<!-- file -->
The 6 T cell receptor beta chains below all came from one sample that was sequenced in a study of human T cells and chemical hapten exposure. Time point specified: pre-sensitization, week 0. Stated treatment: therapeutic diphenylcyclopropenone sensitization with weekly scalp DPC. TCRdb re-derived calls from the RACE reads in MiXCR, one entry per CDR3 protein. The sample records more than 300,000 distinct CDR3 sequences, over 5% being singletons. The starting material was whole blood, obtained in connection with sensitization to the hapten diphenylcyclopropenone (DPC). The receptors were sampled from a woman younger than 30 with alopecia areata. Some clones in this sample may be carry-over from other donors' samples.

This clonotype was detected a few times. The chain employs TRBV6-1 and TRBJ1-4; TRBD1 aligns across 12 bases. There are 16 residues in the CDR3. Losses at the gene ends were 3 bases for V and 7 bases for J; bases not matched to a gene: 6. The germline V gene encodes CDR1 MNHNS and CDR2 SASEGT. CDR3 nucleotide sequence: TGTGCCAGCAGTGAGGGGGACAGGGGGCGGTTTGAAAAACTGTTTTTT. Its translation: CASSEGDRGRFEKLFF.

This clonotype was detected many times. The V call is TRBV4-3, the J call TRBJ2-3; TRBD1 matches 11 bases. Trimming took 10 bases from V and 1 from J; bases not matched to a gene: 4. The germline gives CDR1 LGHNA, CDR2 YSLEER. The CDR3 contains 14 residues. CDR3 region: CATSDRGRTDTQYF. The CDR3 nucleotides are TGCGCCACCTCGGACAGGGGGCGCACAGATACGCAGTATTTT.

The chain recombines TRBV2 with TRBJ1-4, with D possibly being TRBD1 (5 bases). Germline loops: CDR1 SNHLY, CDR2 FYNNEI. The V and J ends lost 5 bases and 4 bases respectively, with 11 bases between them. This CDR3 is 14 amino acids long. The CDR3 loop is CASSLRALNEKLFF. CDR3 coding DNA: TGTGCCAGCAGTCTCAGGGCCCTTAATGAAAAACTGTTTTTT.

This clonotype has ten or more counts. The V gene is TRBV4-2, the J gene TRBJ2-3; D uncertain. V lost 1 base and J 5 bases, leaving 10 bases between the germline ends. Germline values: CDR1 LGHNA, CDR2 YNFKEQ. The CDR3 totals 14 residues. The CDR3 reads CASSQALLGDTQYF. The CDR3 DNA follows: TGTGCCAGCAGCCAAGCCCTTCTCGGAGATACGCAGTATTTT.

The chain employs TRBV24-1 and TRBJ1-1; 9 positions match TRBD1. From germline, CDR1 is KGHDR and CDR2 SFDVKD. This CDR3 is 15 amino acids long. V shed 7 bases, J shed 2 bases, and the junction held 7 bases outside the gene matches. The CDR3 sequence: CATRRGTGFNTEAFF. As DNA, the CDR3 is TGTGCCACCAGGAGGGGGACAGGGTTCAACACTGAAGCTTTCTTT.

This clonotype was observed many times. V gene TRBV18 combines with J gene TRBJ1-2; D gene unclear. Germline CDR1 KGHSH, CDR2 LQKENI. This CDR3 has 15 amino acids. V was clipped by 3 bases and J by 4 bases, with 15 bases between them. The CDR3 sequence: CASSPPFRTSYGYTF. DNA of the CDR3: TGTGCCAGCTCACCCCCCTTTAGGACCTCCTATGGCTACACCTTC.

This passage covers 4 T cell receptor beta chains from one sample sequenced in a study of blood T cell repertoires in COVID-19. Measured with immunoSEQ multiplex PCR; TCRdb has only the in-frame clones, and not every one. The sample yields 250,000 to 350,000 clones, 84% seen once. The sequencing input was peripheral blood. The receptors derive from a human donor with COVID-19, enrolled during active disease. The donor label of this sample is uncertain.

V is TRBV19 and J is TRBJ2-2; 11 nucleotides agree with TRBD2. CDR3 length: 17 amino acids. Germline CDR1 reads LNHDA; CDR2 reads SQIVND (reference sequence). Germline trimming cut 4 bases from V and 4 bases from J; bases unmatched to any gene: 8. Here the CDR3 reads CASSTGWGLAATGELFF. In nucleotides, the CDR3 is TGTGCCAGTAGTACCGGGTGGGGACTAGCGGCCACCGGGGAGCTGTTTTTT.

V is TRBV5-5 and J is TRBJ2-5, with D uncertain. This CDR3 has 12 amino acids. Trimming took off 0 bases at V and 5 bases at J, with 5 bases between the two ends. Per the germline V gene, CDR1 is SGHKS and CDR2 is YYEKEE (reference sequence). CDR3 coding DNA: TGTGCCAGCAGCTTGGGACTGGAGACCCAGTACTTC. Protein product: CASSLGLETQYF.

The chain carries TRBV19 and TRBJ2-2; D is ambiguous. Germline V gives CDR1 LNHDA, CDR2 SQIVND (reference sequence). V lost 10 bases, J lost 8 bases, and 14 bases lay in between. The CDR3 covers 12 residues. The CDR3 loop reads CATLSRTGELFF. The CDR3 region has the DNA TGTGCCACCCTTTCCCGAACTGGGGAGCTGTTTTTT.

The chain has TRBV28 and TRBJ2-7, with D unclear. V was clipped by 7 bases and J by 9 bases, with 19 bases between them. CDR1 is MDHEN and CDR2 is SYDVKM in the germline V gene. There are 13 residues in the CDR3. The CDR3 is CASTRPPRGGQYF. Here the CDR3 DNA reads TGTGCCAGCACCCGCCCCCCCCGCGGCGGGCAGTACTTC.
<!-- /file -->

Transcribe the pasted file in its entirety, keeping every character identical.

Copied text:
The 6 T cell receptor beta chains below all came from one sample that was sequenced in a study of human T cells and chemical hapten exposure. Time point specified: pre-sensitization, week 0. Stated treatment: therapeutic diphenylcyclopropenone sensitization with weekly scalp DPC. TCRdb re-derived calls from the RACE reads in MiXCR, one entry per CDR3 protein. The sample records more than 300,000 distinct CDR3 sequences, over 5% being singletons. The starting material was whole blood, obtained in connection with sensitization to the hapten diphenylcyclopropenone (DPC). The receptors were sampled from a woman younger than 30 with alopecia areata. Some clones in this sample may be carry-over from other donors' samples.

This clonotype was detected a few times. The chain employs TRBV6-1 and TRBJ1-4; TRBD1 aligns across 12 bases. There are 16 residues in the CDR3. Losses at the gene ends were 3 bases for V and 7 bases for J; bases not matched to a gene: 6. The germline V gene encodes CDR1 MNHNS and CDR2 SASEGT. CDR3 nucleotide sequence: TGTGCCAGCAGTGAGGGGGACAGGGGGCGGTTTGAAAAACTGTTTTTT. Its translation: CASSEGDRGRFEKLFF.

This clonotype was detected many times. The V call is TRBV4-3, the J call TRBJ2-3; TRBD1 matches 11 bases. Trimming took 10 bases from V and 1 from J; bases not matched to a gene: 4. The germline gives CDR1 LGHNA, CDR2 YSLEER. The CDR3 contains 14 residues. CDR3 region: CATSDRGRTDTQYF. The CDR3 nucleotides are TGCGCCACCTCGGACAGGGGGCGCACAGATACGCAGTATTTT.

The chain recombines TRBV2 with TRBJ1-4, with D possibly being TRBD1 (5 bases). Germline loops: CDR1 SNHLY, CDR2 FYNNEI. The V and J ends lost 5 bases and 4 bases respectively, with 11 bases between them. This CDR3 is 14 amino acids long. The CDR3 loop is CASSLRALNEKLFF. CDR3 coding DNA: TGTGCCAGCAGTCTCAGGGCCCTTAATGAAAAACTGTTTTTT.

This clonotype has ten or more counts. The V gene is TRBV4-2, the J gene TRBJ2-3; D uncertain. V lost 1 base and J 5 bases, leaving 10 bases between the germline ends. Germline values: CDR1 LGHNA, CDR2 YNFKEQ. The CDR3 totals 14 residues. The CDR3 reads CASSQALLGDTQYF. The CDR3 DNA follows: TGTGCCAGCAGCCAAGCCCTTCTCGGAGATACGCAGTATTTT.

The chain employs TRBV24-1 and TRBJ1-1; 9 positions match TRBD1. From germline, CDR1 is KGHDR and CDR2 SFDVKD. This CDR3 is 15 amino acids long. V shed 7 bases, J shed 2 bases, and the junction held 7 bases outside the gene matches. The CDR3 sequence: CATRRGTGFNTEAFF. As DNA, the CDR3 is TGTGCCACCAGGAGGGGGACAGGGTTCAACACTGAAGCTTTCTTT.

This clonotype was observed many times. V gene TRBV18 combines with J gene TRBJ1-2; D gene unclear. Germline CDR1 KGHSH, CDR2 LQKENI. This CDR3 has 15 amino acids. V was clipped by 3 bases and J by 4 bases, with 15 bases between them. The CDR3 sequence: CASSPPFRTSYGYTF. DNA of the CDR3: TGTGCCAGCTCACCCCCCTTTAGGACCTCCTATGGCTACACCTTC.

This passage covers 4 T cell receptor beta chains from one sample sequenced in a study of blood T cell repertoires in COVID-19. Measured with immunoSEQ multiplex PCR; TCRdb has only the in-frame clones, and not every one. The sample yields 250,000 to 350,000 clones, 84% seen once. The sequencing input was peripheral blood. The receptors derive from a human donor with COVID-19, enrolled during active disease. The donor label of this sample is uncertain.

V is TRBV19 and J is TRBJ2-2; 11 nucleotides agree with TRBD2. CDR3 length: 17 amino acids. Germline CDR1 reads LNHDA; CDR2 reads SQIVND (reference sequence). Germline trimming cut 4 bases from V and 4 bases from J; bases unmatched to any gene: 8. Here the CDR3 reads CASSTGWGLAATGELFF. In nucleotides, the CDR3 is TGTGCCAGTAGTACCGGGTGGGGACTAGCGGCCACCGGGGAGCTGTTTTTT.

V is TRBV5-5 and J is TRBJ2-5, with D uncertain. This CDR3 has 12 amino acids. Trimming took off 0 bases at V and 5 bases at J, with 5 bases between the two ends. Per the germline V gene, CDR1 is SGHKS and CDR2 is YYEKEE (reference sequence). CDR3 coding DNA: TGTGCCAGCAGCTTGGGACTGGAGACCCAGTACTTC. Protein product: CASSLGLETQYF.

The chain carries TRBV19 and TRBJ2-2; D is ambiguous. Germline V gives CDR1 LNHDA, CDR2 SQIVND (reference sequence). V lost 10 bases, J lost 8 bases, and 14 bases lay in between. The CDR3 covers 12 residues. The CDR3 loop reads CATLSRTGELFF. The CDR3 region has the DNA TGTGCCACCCTTTCCCGAACTGGGGAGCTGTTTTTT.

The chain has TRBV28 and TRBJ2-7, with D unclear. V was clipped by 7 bases and J by 9 bases, with 19 bases between them. CDR1 is MDHEN and CDR2 is SYDVKM in the germline V gene. There are 13 residues in the CDR3. The CDR3 is CASTRPPRGGQYF. Here the CDR3 DNA reads TGTGCCAGCACCCGCCCCCCCCGCGGCGGGCAGTACTTC.